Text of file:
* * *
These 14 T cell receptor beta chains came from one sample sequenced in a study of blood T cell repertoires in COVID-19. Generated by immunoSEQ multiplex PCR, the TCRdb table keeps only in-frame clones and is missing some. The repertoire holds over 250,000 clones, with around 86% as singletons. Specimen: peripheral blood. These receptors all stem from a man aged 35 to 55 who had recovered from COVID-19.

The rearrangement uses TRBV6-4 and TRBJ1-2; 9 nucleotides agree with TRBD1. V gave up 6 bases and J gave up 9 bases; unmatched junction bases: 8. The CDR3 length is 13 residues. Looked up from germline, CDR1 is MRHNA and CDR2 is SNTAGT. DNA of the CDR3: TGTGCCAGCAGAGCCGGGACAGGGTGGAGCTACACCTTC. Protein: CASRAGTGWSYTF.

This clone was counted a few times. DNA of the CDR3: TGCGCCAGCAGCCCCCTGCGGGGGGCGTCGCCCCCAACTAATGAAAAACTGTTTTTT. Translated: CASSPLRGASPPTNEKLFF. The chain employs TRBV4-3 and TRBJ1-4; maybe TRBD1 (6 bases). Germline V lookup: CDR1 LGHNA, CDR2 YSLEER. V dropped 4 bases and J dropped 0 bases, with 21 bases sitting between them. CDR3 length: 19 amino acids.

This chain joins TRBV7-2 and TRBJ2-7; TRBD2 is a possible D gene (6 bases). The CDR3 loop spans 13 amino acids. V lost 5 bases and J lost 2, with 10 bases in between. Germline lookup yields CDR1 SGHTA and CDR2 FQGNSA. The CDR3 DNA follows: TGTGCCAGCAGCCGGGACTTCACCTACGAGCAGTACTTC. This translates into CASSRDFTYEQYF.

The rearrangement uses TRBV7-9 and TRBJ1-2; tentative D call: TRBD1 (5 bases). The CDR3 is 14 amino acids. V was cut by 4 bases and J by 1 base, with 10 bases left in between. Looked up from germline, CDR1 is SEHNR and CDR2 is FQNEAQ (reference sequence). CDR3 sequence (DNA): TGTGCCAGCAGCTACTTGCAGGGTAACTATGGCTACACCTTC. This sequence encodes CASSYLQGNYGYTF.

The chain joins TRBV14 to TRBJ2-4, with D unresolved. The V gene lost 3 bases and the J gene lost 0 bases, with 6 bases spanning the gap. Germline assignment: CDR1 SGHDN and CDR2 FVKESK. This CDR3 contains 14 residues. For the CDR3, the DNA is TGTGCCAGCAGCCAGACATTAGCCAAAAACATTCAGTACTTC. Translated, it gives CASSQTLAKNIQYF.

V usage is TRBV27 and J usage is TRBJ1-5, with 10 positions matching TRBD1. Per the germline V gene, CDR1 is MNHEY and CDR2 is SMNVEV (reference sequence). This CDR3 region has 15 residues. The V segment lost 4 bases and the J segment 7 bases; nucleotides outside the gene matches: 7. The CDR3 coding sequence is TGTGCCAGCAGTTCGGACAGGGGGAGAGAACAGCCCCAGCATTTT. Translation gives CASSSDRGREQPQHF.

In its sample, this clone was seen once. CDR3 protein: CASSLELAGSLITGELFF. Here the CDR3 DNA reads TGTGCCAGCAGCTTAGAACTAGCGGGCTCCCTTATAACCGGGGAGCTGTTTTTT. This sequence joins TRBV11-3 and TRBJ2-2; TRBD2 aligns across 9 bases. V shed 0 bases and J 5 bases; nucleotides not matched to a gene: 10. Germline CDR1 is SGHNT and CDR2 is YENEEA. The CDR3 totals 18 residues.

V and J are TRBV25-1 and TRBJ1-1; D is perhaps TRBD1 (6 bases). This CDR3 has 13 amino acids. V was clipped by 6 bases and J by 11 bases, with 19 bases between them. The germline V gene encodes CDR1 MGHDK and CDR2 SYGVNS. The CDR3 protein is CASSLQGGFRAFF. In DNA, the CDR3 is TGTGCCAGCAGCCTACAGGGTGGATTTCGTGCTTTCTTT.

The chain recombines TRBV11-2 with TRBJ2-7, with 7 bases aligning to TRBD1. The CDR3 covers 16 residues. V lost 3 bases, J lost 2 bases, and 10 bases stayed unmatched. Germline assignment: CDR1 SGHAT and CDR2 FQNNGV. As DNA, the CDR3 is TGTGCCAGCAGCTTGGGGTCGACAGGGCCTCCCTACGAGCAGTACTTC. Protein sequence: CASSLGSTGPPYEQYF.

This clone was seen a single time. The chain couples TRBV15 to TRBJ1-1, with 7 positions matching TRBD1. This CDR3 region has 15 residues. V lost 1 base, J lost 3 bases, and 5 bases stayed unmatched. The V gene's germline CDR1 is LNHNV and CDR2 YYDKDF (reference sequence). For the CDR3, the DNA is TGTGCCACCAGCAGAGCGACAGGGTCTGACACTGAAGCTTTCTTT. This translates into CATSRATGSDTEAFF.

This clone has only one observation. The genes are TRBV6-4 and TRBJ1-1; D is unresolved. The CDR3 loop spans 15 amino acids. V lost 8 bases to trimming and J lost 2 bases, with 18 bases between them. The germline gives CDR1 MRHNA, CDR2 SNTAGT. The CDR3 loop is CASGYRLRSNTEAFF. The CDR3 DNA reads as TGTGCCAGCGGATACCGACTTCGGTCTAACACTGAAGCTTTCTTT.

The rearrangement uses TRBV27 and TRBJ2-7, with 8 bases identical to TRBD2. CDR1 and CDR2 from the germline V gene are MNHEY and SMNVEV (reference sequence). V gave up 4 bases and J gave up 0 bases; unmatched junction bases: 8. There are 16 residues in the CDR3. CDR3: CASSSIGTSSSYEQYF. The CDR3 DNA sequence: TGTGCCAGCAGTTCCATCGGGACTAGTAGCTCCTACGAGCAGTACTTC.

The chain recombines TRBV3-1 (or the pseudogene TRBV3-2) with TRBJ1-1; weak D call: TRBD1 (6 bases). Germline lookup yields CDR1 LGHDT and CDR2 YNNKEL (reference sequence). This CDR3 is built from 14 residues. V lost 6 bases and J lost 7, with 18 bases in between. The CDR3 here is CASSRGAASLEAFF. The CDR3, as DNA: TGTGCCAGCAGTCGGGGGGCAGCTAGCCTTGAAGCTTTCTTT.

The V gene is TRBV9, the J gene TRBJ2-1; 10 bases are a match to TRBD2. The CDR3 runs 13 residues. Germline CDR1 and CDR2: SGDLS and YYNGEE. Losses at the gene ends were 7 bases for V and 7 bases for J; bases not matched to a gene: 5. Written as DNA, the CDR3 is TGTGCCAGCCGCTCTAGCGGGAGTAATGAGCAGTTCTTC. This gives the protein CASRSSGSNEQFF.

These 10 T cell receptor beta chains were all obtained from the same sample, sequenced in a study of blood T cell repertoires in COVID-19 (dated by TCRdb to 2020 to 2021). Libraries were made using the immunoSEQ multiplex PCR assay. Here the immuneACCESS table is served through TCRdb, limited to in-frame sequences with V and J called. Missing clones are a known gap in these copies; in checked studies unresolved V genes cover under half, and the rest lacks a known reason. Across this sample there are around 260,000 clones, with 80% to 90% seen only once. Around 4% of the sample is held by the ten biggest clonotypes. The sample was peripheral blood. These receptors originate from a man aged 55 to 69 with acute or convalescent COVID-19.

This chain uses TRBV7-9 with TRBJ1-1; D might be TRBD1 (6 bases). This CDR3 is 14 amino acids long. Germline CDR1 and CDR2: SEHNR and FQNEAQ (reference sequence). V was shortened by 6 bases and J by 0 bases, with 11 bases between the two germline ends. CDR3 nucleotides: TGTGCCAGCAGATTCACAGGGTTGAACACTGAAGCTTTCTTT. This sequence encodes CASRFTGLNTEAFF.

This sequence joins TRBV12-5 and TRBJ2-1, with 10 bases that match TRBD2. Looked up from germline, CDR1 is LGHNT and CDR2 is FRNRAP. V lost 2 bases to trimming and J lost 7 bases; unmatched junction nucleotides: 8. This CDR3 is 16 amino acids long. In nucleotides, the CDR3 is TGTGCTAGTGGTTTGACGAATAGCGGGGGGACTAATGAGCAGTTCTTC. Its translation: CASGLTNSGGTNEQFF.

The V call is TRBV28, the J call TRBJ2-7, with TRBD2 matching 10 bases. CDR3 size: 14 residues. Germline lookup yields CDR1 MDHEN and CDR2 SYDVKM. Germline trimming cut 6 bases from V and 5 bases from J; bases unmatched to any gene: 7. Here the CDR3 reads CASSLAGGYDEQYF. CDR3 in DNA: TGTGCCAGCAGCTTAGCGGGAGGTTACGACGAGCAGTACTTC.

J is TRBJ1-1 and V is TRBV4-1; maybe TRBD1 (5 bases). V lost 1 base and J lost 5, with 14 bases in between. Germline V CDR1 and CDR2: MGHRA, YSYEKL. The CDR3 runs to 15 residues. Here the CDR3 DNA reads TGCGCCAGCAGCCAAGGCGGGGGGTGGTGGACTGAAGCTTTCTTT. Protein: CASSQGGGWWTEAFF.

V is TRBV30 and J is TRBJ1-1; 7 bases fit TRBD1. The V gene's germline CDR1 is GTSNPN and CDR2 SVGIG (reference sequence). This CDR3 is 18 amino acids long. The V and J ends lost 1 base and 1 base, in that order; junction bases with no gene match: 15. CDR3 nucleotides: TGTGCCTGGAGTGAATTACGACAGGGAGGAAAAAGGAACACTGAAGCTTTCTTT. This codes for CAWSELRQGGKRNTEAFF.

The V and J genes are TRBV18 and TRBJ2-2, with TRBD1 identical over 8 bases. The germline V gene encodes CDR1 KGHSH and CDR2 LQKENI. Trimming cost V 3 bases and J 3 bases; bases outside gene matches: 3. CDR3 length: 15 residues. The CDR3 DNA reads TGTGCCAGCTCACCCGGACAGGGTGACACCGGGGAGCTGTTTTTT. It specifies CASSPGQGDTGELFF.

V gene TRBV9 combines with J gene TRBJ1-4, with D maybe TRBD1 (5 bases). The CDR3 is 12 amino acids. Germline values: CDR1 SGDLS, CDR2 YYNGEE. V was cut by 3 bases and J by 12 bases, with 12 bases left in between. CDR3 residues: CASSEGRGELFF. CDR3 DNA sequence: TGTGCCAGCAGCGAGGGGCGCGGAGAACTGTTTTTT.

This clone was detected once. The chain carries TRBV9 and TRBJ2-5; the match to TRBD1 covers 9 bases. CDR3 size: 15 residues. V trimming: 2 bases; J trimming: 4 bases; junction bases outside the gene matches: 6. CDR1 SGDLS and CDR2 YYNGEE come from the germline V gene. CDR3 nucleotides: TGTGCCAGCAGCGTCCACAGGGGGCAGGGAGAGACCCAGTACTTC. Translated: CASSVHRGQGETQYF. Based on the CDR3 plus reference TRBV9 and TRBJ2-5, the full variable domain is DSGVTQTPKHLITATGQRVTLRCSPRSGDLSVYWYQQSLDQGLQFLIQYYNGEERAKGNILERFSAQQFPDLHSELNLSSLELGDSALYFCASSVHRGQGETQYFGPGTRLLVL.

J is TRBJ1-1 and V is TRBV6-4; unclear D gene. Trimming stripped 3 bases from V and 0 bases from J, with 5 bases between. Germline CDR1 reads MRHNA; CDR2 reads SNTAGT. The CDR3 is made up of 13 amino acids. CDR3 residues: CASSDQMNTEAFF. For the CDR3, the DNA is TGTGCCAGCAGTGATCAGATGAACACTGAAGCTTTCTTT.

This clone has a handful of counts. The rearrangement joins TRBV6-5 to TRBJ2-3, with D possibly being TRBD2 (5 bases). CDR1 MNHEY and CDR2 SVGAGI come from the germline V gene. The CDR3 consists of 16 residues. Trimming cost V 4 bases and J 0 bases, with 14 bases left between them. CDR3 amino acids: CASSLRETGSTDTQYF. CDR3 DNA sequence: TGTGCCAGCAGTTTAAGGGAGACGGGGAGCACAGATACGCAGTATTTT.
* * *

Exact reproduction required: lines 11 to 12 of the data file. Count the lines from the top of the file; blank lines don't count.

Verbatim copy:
This clone was seen a single time. The chain couples TRBV15 to TRBJ1-1, with 7 positions matching TRBD1. This CDR3 region has 15 residues. V lost 1 base, J lost 3 bases, and 5 bases stayed unmatched. The V gene's germline CDR1 is LNHNV and CDR2 YYDKDF (reference sequence). For the CDR3, the DNA is TGTGCCACCAGCAGAGCGACAGGGTCTGACACTGAAGCTTTCTTT. This translates into CATSRATGSDTEAFF.

This clone has only one observation. The genes are TRBV6-4 and TRBJ1-1; D is unresolved. The CDR3 loop spans 15 amino acids. V lost 8 bases to trimming and J lost 2 bases, with 18 bases between them. The germline gives CDR1 MRHNA, CDR2 SNTAGT. The CDR3 loop is CASGYRLRSNTEAFF. The CDR3 DNA reads as TGTGCCAGCGGATACCGACTTCGGTCTAACACTGAAGCTTTCTTT.